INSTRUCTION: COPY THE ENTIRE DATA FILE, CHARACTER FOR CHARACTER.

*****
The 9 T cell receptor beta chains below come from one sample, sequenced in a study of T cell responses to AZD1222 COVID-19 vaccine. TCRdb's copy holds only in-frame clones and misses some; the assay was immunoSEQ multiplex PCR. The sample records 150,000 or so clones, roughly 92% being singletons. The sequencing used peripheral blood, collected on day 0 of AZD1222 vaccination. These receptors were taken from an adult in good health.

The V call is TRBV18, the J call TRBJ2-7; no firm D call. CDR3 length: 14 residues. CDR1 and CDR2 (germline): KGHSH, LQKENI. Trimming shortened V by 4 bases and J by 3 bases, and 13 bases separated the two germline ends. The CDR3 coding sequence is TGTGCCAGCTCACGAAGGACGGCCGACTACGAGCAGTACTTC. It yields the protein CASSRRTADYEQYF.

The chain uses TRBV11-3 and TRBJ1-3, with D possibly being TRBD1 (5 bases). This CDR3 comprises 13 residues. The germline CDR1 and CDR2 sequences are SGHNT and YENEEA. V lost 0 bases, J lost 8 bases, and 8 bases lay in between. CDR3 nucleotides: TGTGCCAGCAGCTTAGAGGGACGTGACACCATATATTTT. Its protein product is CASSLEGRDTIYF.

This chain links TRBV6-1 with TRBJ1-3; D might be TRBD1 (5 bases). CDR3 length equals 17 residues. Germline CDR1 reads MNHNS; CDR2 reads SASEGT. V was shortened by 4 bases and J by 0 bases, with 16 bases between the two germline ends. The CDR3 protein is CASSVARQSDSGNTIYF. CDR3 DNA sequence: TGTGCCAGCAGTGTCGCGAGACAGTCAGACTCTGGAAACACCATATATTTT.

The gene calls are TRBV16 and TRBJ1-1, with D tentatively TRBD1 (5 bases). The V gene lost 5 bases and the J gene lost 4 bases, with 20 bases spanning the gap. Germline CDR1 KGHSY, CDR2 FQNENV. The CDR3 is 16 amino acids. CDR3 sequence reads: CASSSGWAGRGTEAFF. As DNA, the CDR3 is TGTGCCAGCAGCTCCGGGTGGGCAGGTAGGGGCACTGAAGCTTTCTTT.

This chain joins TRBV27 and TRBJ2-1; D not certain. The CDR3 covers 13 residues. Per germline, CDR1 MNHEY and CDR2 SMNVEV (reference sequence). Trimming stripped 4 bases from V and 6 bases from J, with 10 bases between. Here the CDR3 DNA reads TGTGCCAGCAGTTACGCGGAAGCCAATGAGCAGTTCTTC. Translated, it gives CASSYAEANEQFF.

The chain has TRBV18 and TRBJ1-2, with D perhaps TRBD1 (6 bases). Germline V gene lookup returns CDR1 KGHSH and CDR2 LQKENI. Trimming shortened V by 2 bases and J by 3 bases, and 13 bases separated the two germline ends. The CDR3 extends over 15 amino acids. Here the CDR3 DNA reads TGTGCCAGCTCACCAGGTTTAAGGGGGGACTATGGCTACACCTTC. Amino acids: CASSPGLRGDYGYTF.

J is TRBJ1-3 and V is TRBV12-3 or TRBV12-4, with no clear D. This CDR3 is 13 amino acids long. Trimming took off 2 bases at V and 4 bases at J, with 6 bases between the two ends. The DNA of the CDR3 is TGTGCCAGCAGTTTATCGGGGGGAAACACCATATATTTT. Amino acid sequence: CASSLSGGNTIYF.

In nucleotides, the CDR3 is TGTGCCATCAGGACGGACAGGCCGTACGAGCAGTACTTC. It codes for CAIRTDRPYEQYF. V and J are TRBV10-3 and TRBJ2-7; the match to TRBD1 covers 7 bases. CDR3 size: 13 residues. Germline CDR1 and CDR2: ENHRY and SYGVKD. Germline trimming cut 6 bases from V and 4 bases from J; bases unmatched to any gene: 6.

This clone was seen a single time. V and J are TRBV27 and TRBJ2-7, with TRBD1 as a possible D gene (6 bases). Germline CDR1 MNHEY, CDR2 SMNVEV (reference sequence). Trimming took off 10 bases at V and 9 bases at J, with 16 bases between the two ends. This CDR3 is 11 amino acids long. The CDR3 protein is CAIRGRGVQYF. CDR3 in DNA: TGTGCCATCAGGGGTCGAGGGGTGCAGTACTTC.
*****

The 9 T cell receptor beta chains below come from one sample, sequenced in a study of T cell responses to AZD1222 COVID-19 vaccine. TCRdb's copy holds only in-frame clones and misses some; the assay was immunoSEQ multiplex PCR. The sample records 150,000 or so clones, roughly 92% being singletons. The sequencing used peripheral blood, collected on day 0 of AZD1222 vaccination. These receptors were taken from an adult in good health.

The V call is TRBV18, the J call TRBJ2-7; no firm D call. CDR3 length: 14 residues. CDR1 and CDR2 (germline): KGHSH, LQKENI. Trimming shortened V by 4 bases and J by 3 bases, and 13 bases separated the two germline ends. The CDR3 coding sequence is TGTGCCAGCTCACGAAGGACGGCCGACTACGAGCAGTACTTC. It yields the protein CASSRRTADYEQYF.

The chain uses TRBV11-3 and TRBJ1-3, with D possibly being TRBD1 (5 bases). This CDR3 comprises 13 residues. The germline CDR1 and CDR2 sequences are SGHNT and YENEEA. V lost 0 bases, J lost 8 bases, and 8 bases lay in between. CDR3 nucleotides: TGTGCCAGCAGCTTAGAGGGACGTGACACCATATATTTT. Its protein product is CASSLEGRDTIYF.

This chain links TRBV6-1 with TRBJ1-3; D might be TRBD1 (5 bases). CDR3 length equals 17 residues. Germline CDR1 reads MNHNS; CDR2 reads SASEGT. V was shortened by 4 bases and J by 0 bases, with 16 bases between the two germline ends. The CDR3 protein is CASSVARQSDSGNTIYF. CDR3 DNA sequence: TGTGCCAGCAGTGTCGCGAGACAGTCAGACTCTGGAAACACCATATATTTT.

The gene calls are TRBV16 and TRBJ1-1, with D tentatively TRBD1 (5 bases). The V gene lost 5 bases and the J gene lost 4 bases, with 20 bases spanning the gap. Germline CDR1 KGHSY, CDR2 FQNENV. The CDR3 is 16 amino acids. CDR3 sequence reads: CASSSGWAGRGTEAFF. As DNA, the CDR3 is TGTGCCAGCAGCTCCGGGTGGGCAGGTAGGGGCACTGAAGCTTTCTTT.

This chain joins TRBV27 and TRBJ2-1; D not certain. The CDR3 covers 13 residues. Per germline, CDR1 MNHEY and CDR2 SMNVEV (reference sequence). Trimming stripped 4 bases from V and 6 bases from J, with 10 bases between. Here the CDR3 DNA reads TGTGCCAGCAGTTACGCGGAAGCCAATGAGCAGTTCTTC. Translated, it gives CASSYAEANEQFF.

The chain has TRBV18 and TRBJ1-2, with D perhaps TRBD1 (6 bases). Germline V gene lookup returns CDR1 KGHSH and CDR2 LQKENI. Trimming shortened V by 2 bases and J by 3 bases, and 13 bases separated the two germline ends. The CDR3 extends over 15 amino acids. Here the CDR3 DNA reads TGTGCCAGCTCACCAGGTTTAAGGGGGGACTATGGCTACACCTTC. Amino acids: CASSPGLRGDYGYTF.

J is TRBJ1-3 and V is TRBV12-3 or TRBV12-4, with no clear D. This CDR3 is 13 amino acids long. Trimming took off 2 bases at V and 4 bases at J, with 6 bases between the two ends. The DNA of the CDR3 is TGTGCCAGCAGTTTATCGGGGGGAAACACCATATATTTT. Amino acid sequence: CASSLSGGNTIYF.

In nucleotides, the CDR3 is TGTGCCATCAGGACGGACAGGCCGTACGAGCAGTACTTC. It codes for CAIRTDRPYEQYF. V and J are TRBV10-3 and TRBJ2-7; the match to TRBD1 covers 7 bases. CDR3 size: 13 residues. Germline CDR1 and CDR2: ENHRY and SYGVKD. Germline trimming cut 6 bases from V and 4 bases from J; bases unmatched to any gene: 6.

This clone was seen a single time. V and J are TRBV27 and TRBJ2-7, with TRBD1 as a possible D gene (6 bases). Germline CDR1 MNHEY, CDR2 SMNVEV (reference sequence). Trimming took off 10 bases at V and 9 bases at J, with 16 bases between the two ends. This CDR3 is 11 amino acids long. The CDR3 protein is CAIRGRGVQYF. CDR3 in DNA: TGTGCCATCAGGGGTCGAGGGGTGCAGTACTTC.